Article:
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Coroner Who Ruled Death Of 'Hero Cop' A Suicide Talks About Autopsy Process


We now return to a story that riveted the country earlier this fall - the death of Fox Lake, Ill., police lieutenant Charles Joseph Gliniewicz.


UNIDENTIFIED MAN: The veteran police lieutenant was shot during a foot chase and was found stripped of his weapon.


UNIDENTIFIED WOMAN #1: Authorities have conducted a massive manhunt for those thought to be responsible.


UNIDENTIFIED WOMAN #2: Investigators, with the help of federal agencies, continue to follow leads and try and match that DNA...

MARTIN: Back in September, Gliniewicz's death not only triggered a huge manhunt, it also fed into a national dialogue about whether increased scrutiny of police conduct is making them targets for violence. But the story took a very strange turn this week when authorities concluded that Gliniewicz carefully staged his own suicide to look like murder, perhaps to escape discovery of embezzlement and other serious misconduct.

Dr. Thomas Rudd is the coroner of Lake County, Ill., and one of the first officials to suggest the possibility of suicide. Welcome, thanks so much for speaking with us.

THOMAS RUDD: Thank you for having me.

MARTIN: What was the evidence that led you to - first, your preliminary finding that this was a suicide?

RUDD: Basically, after leaving the autopsy table and examining this decedent, there were no defensive wounds. That was very unusual. This was an officer who was very well-built. He was in the Army Reserves. He knew how to defend himself. So I kept thinking, how did somebody get a gun this close to his chest and he did not fight back? So I kept thinking, this has to be something else other than a homicide. And I started questioning the evidence that was coming in.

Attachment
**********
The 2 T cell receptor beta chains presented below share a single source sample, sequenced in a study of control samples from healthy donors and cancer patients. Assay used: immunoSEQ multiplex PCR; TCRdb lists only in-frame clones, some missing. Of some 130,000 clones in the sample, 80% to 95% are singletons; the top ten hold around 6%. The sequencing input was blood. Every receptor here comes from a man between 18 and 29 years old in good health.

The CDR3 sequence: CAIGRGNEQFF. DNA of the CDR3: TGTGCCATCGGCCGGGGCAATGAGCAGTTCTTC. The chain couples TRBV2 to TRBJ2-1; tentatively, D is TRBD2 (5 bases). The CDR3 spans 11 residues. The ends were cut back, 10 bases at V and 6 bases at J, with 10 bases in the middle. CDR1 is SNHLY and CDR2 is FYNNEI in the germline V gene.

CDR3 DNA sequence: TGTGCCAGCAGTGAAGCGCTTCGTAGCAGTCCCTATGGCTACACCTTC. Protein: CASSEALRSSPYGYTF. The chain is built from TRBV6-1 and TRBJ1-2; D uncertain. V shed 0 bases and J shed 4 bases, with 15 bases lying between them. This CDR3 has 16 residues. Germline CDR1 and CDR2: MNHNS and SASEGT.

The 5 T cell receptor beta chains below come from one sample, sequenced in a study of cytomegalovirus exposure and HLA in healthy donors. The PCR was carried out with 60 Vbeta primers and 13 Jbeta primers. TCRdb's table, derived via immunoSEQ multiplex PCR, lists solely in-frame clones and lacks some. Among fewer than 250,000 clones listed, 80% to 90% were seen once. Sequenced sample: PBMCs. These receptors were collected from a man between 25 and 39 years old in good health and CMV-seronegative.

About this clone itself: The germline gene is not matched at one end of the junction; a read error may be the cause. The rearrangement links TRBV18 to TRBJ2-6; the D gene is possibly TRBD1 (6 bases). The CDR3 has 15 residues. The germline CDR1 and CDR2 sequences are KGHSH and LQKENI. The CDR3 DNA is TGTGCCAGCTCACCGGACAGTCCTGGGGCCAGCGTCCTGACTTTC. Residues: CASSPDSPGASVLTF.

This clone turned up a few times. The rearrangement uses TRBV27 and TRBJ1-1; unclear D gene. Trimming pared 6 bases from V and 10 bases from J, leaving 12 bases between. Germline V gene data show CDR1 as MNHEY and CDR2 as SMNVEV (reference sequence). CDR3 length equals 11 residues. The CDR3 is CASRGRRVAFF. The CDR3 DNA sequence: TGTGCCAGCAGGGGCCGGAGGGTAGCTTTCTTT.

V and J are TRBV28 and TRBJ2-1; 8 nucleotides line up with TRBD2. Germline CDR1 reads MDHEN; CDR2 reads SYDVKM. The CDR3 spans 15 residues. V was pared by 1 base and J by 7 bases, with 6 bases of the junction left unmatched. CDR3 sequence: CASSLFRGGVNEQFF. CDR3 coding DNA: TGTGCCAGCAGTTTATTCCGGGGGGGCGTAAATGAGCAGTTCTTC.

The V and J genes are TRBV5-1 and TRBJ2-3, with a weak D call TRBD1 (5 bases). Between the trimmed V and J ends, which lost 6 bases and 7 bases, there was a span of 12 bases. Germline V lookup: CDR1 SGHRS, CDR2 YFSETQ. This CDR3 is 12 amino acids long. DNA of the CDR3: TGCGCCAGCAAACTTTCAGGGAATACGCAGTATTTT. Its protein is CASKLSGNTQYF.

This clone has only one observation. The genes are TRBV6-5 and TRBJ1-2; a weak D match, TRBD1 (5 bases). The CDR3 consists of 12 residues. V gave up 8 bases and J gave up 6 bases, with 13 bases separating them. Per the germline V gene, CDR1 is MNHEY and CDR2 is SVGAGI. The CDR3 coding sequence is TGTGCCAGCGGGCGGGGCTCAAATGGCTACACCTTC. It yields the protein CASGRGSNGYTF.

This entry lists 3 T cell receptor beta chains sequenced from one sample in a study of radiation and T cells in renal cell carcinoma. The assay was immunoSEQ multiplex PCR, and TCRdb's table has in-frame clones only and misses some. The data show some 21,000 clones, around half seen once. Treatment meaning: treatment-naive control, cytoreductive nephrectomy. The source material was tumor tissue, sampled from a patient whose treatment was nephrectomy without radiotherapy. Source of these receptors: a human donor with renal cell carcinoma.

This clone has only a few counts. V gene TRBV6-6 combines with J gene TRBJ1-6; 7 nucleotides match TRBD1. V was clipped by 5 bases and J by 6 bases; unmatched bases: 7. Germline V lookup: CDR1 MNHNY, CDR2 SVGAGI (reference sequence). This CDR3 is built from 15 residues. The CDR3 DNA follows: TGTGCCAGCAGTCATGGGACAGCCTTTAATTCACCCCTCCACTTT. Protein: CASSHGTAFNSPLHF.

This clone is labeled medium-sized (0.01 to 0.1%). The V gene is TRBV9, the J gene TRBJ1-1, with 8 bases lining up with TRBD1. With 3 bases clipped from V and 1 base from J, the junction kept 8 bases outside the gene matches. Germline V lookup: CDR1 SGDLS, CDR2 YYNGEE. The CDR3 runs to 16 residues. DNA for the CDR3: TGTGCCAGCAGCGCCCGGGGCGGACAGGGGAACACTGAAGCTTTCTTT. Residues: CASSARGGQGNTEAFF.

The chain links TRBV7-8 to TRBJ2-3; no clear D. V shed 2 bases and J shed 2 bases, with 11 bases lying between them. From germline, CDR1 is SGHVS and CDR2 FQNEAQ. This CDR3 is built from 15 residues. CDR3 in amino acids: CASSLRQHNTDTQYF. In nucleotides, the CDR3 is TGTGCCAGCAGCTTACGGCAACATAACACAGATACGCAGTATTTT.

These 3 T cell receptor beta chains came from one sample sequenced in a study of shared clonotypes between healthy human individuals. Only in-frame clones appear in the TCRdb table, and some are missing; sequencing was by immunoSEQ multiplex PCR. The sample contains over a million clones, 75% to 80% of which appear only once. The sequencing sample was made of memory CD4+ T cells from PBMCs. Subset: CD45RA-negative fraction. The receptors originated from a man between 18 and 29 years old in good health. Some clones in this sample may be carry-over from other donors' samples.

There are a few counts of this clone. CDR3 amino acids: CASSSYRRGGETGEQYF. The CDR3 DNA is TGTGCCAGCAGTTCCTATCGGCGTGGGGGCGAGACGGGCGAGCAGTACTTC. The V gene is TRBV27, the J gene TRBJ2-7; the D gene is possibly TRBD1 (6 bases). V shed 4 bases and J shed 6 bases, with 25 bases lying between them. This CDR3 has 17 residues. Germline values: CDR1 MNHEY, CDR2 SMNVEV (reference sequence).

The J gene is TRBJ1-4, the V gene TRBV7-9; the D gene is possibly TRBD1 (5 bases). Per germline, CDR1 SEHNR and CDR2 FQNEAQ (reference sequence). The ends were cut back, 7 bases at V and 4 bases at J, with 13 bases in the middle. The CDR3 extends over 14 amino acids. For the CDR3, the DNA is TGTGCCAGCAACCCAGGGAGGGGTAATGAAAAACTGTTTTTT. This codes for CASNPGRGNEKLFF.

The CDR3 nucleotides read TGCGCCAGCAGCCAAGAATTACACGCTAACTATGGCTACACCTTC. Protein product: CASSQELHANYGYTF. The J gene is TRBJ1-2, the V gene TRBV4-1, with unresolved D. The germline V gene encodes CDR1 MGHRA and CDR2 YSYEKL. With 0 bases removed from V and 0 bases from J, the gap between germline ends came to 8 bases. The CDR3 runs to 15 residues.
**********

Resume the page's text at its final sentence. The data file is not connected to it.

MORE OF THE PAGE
MARTIN: What was the reaction when you first disclosed your hypothesis about this? As I recall, the chief was not pleased at all. And in fact...

RUDD: No, no.

MARTIN: ...You were criticized for jeopardizing...

RUDD: Right.

MARTIN: ...The investigation - is what I recall.

RUDD: That's correct. I wanted to allay the fear in the community of how he was shot. So I just issued a brief press release that he had a catastrophic gunshot wound to his torso, and I got attacked for that.

MARTIN: What are you feeling about all this right now, after being kind of the center of this maelstrom?

RUDD: Well, first of all, I'm sorry for the officer's death. He died of a suicide. No matter what he did, that's a tragedy. Number two, I'm glad it's over because I need to pursue other tasks in my office, and I will continue to work as a professional. I don't hold grudges.

MARTIN: I'm reminding all of us that this happened on September 1, when there was a big - and it continues - you know, a big national conversation about people of color, particularly African-Americans being killed by police officers. And then this whole other question has arisen, which the head of the FBI stoked recently in suggesting that, you know, perhaps there's another thing going on - police officers being killed. So all of this is kind of part of the backdrop of what was happening in your community. And I wondered if you had any thoughts about that and how that influenced the whole way these things proceeded?

RUDD: There's no question there were minorities being killed by police and there were police being assassinated by criminal elements. I believe, New York City, there were two officers killed in their car, right during daylight. And I think it was a knee-jerk reaction to praise the police for what they do and the job they do. Had it been correct, then I don't think we'd be finding fault.

MARTIN: Dr. Thomas Rudd is the coroner of Lake County, Ill. This week, he ruled the death of officer Charles Joseph Gliniewicz a suicide. Thank you so much for speaking with us.

RUDD: Thank you for having me. Transcript provided by NPR, Copyright NPR.